Daniel A. Tanner - Aug 12, 2008

Over the history, religion has always been an important reason for traveling. Pilgrimages to the Holy Land or to Mecca were important part of the life of medieval believers. According to Kevin J. Wright, the World Religious Travel Association president, religious travel is the historic forerunner of today"s mass tourism.


Tourism has evolved into a huge industry leaving its forerunner somewhere behind. Nevertheless, the religious tourism is regaining popularity these days. It is no more a niche sector but an $18 billion industry. Every year, approximately 300 million tourists participate in religious trips. Revenues from this sector account for as much as 2 per cent of the whole tourism industry revenue. The religious tourism is considered one of the fastest growing tourism sectors. Nowadays it lures not only old people but also young professionals and simply all kinds of people.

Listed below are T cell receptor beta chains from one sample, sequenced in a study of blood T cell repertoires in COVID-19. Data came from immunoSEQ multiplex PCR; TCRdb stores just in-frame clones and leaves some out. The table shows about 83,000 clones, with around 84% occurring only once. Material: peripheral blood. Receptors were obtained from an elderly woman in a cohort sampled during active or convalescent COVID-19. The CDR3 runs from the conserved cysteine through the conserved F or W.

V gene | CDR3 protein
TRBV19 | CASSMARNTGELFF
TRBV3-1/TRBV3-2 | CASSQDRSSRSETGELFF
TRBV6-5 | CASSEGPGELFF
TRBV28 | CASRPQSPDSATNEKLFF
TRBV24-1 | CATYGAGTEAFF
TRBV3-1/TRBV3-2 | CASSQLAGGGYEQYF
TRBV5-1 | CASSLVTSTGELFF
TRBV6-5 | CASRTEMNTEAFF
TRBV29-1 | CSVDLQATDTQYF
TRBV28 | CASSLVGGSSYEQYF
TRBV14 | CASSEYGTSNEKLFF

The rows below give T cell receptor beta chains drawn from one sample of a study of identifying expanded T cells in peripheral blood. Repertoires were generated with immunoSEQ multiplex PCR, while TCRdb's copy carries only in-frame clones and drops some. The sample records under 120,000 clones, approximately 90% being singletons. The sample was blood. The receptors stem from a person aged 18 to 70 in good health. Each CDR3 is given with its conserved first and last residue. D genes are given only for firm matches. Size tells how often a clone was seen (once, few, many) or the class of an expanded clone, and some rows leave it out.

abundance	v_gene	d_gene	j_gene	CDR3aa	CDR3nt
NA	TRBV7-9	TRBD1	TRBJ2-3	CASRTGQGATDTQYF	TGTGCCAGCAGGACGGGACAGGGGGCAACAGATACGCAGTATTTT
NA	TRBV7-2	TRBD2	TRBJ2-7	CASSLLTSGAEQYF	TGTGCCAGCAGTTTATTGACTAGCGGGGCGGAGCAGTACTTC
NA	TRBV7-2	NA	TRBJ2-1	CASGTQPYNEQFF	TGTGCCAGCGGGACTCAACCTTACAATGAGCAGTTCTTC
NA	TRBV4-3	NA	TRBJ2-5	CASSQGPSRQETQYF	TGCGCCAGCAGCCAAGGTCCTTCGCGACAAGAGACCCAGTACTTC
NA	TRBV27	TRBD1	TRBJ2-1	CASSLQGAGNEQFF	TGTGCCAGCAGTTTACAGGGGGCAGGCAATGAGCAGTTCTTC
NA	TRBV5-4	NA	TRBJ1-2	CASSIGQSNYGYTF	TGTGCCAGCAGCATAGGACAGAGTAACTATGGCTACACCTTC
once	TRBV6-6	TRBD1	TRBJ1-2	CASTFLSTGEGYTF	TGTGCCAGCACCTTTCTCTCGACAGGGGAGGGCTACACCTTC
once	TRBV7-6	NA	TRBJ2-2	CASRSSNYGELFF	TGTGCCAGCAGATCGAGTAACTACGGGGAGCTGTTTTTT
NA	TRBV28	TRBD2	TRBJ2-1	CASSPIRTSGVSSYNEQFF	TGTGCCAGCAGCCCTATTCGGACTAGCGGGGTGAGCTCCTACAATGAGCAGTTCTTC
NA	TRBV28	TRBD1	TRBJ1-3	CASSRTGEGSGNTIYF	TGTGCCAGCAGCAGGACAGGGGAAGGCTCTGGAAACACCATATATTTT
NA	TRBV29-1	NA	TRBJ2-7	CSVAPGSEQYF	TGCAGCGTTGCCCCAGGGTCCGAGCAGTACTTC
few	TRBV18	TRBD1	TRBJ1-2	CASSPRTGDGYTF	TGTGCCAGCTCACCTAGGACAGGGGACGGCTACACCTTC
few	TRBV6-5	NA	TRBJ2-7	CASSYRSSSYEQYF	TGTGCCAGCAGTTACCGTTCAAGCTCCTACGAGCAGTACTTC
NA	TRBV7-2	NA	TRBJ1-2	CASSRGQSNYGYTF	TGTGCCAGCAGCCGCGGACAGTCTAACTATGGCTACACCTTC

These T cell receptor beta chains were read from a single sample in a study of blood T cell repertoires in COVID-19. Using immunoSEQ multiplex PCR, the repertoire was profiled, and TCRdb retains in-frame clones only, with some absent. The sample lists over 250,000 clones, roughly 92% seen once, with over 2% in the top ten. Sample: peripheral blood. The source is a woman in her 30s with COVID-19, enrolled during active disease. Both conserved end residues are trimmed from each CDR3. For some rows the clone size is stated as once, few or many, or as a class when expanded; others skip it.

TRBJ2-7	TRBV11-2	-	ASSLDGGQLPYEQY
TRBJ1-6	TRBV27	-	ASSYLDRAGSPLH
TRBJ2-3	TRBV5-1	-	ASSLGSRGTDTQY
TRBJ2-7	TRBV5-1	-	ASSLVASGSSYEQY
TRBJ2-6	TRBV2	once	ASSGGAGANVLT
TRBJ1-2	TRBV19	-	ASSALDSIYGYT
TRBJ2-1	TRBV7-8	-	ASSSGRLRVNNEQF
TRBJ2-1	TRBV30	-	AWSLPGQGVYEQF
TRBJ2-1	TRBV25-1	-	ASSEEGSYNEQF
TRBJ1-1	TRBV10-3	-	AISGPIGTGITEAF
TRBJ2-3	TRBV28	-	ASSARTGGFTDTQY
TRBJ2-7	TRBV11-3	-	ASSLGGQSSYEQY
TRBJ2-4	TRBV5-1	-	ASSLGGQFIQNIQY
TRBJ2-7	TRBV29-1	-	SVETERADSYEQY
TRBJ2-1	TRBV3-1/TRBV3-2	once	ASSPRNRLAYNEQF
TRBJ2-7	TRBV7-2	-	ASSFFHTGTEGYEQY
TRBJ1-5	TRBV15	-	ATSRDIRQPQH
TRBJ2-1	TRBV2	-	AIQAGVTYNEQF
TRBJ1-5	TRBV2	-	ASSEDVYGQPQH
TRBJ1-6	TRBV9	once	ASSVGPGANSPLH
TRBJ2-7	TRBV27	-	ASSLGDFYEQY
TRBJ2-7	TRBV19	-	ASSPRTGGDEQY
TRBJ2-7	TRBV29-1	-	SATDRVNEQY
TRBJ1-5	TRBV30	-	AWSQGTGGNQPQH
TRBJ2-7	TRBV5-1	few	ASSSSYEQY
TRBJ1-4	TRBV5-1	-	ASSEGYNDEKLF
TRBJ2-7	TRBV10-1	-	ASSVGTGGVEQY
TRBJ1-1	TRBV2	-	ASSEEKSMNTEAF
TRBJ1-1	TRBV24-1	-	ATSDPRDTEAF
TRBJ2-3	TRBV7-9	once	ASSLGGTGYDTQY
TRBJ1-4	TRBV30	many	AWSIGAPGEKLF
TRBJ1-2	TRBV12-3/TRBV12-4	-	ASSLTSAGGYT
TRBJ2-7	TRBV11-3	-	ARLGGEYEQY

A faith tour is a bit different from an ordinary trip. There is a need for a quality guide, believer himself or herself ideally. The guide needs to understand the religious needs of the group he or she guides. Those tourists spend time in prayers, collective singing and the whole atmosphere of the trip is essential for their satisfaction. They often like to visit places bound to their faith that are not usually open to tourists.


Different countries have different approach to this sector of tourism industry. For example Jamaican government wants the island to become a faith tourism destination and started to focus on faith tourists. Even in one of the most atheistic countries in the world, the Czech Republic, you may find numerous places of pilgrimages (especially for Roman Catholics).


The most popular pilgrimage destinations naturally remain Israel, Vatican, Mecca, or Medina. In Japan it is the mountain Fuji or the famous Shinto shrine in Izumo.


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